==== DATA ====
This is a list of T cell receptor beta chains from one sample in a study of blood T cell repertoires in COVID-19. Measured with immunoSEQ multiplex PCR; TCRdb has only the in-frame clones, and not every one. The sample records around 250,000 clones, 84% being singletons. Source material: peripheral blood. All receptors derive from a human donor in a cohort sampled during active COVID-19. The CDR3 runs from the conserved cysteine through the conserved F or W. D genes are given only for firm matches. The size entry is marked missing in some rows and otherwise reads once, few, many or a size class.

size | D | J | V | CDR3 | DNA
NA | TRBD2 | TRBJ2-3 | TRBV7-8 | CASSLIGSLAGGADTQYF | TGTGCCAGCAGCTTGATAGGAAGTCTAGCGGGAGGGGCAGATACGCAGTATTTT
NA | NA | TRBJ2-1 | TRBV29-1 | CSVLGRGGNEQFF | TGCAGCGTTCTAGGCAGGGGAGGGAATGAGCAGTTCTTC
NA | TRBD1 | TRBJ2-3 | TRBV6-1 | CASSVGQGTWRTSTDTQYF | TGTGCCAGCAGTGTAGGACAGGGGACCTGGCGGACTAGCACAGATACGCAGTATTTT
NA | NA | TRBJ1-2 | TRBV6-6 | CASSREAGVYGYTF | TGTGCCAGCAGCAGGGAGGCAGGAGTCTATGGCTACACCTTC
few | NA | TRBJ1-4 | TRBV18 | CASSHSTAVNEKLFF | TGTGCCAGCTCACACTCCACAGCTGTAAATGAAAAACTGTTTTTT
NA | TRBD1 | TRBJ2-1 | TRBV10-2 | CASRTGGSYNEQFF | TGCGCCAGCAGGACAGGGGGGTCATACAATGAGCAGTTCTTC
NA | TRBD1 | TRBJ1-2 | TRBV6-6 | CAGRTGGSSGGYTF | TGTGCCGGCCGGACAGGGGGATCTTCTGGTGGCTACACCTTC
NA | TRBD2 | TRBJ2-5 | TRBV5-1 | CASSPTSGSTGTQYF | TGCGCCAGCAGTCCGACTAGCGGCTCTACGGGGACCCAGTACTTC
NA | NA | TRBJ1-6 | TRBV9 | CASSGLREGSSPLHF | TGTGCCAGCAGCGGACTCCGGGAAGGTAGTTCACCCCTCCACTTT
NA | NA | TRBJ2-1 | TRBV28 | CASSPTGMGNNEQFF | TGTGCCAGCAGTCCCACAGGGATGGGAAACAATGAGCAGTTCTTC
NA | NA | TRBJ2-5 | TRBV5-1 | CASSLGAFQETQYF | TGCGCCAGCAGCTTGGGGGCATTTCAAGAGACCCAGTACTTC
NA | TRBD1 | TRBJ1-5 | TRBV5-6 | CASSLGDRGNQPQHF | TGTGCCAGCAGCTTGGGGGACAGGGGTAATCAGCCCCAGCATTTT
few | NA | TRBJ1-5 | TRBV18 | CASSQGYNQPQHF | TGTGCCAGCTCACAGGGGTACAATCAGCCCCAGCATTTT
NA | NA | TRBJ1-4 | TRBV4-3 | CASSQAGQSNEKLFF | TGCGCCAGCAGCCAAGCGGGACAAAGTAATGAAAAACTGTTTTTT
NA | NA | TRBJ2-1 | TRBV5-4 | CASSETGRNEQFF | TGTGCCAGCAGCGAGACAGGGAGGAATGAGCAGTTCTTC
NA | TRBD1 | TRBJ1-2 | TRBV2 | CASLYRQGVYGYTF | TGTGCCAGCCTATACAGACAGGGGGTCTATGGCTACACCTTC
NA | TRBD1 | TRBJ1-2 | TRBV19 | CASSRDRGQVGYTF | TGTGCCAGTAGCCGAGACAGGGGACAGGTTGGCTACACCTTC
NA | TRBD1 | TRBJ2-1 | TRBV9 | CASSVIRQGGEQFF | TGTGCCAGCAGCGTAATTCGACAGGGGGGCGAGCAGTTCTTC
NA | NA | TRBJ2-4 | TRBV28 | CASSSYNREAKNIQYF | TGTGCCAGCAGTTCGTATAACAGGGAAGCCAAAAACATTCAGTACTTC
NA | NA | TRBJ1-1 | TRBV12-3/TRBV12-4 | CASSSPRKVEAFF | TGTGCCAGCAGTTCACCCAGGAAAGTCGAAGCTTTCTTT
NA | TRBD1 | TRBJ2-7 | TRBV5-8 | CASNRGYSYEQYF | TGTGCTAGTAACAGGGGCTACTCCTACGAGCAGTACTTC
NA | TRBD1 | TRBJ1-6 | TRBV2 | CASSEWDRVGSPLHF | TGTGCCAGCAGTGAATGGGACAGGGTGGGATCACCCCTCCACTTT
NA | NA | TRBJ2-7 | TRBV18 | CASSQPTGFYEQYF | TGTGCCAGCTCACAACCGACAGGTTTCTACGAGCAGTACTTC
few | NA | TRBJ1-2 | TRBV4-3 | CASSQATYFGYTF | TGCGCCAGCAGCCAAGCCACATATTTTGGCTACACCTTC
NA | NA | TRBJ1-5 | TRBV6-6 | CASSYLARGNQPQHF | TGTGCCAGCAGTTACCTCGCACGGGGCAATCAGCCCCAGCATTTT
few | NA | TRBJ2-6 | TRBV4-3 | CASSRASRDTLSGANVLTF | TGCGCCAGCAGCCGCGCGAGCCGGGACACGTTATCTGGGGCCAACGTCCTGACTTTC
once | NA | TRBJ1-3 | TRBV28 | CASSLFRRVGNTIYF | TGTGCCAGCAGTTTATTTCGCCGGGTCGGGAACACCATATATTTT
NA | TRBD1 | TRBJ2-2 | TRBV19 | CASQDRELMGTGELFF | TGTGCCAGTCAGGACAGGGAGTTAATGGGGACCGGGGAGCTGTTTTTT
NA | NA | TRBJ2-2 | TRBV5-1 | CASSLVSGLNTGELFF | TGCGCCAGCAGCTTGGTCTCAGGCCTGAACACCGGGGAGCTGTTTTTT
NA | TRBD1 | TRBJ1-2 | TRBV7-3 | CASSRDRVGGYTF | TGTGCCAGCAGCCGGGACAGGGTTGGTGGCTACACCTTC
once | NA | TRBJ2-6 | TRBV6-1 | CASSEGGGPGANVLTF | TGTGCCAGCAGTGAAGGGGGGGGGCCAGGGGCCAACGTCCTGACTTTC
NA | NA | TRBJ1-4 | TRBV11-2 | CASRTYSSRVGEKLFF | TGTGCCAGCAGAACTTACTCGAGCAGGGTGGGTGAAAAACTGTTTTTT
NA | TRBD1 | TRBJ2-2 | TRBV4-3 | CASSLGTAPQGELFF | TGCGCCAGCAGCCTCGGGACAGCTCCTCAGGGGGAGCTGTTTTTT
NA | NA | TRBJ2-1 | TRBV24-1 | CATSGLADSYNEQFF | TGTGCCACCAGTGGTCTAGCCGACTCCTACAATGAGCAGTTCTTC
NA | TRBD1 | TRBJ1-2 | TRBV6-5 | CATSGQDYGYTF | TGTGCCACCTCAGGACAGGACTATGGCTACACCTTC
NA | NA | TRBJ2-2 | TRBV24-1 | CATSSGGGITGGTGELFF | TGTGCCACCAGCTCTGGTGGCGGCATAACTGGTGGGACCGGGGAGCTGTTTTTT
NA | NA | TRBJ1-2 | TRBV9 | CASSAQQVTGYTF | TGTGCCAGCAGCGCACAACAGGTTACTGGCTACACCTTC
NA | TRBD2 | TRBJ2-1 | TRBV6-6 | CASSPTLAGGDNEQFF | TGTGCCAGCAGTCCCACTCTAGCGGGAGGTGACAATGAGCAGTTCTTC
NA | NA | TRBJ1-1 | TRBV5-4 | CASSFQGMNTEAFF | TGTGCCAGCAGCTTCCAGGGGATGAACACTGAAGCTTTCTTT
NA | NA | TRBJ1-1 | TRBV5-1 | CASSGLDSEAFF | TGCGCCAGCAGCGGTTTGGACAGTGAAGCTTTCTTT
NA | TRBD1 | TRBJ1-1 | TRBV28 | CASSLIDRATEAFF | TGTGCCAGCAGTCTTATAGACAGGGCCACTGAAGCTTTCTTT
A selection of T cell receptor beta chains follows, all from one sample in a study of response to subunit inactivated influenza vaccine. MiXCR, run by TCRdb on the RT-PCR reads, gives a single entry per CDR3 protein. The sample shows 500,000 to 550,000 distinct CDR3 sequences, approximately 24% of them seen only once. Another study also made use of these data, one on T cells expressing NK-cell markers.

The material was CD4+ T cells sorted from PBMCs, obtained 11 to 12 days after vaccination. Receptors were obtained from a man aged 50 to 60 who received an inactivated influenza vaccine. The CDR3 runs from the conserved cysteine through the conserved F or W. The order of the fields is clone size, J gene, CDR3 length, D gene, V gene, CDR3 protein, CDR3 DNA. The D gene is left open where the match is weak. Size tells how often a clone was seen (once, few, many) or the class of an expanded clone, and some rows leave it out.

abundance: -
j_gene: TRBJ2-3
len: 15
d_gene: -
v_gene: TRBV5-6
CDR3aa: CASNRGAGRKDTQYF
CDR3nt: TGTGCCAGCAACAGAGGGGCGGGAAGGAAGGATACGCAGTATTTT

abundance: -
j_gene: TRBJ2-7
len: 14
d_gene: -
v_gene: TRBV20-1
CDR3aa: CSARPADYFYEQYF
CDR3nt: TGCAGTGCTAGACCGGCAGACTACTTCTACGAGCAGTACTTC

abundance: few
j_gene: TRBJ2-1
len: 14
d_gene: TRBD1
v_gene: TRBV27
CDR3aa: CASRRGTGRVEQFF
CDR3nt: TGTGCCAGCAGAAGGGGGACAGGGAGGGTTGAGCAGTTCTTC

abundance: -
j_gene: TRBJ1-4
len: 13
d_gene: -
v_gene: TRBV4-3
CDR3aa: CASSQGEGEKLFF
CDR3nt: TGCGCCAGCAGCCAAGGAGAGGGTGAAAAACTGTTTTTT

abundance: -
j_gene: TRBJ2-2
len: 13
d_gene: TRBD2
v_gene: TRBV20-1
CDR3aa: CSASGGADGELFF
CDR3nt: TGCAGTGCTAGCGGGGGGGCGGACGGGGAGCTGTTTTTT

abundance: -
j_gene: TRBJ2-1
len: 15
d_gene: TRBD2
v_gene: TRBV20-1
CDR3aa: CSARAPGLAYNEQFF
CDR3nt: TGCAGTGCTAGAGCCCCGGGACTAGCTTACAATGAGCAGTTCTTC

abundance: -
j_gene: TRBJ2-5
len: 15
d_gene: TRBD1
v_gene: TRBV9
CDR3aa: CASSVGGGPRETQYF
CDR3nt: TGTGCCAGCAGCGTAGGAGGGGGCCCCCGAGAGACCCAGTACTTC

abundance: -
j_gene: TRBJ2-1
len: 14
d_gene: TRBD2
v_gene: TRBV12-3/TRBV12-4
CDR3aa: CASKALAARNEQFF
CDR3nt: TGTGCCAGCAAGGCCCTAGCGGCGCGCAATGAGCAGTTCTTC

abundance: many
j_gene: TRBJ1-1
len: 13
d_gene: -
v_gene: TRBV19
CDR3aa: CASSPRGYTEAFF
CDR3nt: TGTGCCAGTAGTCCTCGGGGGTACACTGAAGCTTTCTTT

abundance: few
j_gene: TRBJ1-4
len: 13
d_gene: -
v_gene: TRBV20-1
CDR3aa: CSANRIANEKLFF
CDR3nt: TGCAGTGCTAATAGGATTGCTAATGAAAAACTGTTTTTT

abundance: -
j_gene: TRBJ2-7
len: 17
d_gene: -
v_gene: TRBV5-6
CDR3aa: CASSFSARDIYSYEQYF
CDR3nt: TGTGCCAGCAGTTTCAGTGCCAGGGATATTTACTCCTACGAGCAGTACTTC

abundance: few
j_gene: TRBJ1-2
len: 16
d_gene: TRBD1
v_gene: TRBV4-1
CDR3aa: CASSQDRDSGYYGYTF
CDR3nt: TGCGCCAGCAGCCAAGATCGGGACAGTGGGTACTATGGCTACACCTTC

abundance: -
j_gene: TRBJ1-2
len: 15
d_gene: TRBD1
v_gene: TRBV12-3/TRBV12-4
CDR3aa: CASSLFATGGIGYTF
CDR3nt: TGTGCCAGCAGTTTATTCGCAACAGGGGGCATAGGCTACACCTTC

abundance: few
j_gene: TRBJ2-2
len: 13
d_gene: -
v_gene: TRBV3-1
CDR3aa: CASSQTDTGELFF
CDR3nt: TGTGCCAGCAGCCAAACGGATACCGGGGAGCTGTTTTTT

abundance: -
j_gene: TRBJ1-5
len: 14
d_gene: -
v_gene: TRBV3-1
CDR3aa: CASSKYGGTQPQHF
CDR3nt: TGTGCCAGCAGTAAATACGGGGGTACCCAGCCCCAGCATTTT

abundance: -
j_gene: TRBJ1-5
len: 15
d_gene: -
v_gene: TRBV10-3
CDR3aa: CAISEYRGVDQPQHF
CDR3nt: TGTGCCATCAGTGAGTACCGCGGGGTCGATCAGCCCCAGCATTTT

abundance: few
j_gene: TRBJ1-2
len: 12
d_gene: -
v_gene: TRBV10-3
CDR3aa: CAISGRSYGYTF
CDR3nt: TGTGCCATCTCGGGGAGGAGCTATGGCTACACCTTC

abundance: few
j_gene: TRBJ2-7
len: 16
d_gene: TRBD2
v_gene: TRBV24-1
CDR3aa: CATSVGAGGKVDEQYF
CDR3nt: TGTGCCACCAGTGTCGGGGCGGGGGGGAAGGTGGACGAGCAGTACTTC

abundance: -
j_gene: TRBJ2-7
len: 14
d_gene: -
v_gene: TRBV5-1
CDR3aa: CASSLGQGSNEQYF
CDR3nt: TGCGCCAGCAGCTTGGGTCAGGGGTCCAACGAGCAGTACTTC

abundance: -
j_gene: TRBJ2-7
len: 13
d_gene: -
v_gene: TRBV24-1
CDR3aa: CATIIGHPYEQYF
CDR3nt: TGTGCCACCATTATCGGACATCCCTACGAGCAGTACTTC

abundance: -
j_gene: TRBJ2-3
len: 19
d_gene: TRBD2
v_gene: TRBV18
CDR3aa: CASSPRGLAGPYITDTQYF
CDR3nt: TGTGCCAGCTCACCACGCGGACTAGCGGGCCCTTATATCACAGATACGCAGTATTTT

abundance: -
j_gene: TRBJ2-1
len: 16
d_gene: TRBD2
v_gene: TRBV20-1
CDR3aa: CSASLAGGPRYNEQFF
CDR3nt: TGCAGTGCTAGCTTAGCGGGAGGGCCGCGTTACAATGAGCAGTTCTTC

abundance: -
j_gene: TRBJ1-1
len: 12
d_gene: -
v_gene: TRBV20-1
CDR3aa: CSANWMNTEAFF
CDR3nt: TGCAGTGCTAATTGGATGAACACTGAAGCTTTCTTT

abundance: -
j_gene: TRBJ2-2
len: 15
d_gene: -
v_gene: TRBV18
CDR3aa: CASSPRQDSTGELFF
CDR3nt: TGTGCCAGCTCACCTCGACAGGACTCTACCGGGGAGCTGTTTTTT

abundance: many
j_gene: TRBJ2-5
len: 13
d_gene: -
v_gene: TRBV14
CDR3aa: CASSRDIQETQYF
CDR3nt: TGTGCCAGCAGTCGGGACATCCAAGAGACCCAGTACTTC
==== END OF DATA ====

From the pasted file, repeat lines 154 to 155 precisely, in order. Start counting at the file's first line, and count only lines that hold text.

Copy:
d_gene: -
v_gene: TRBV10-3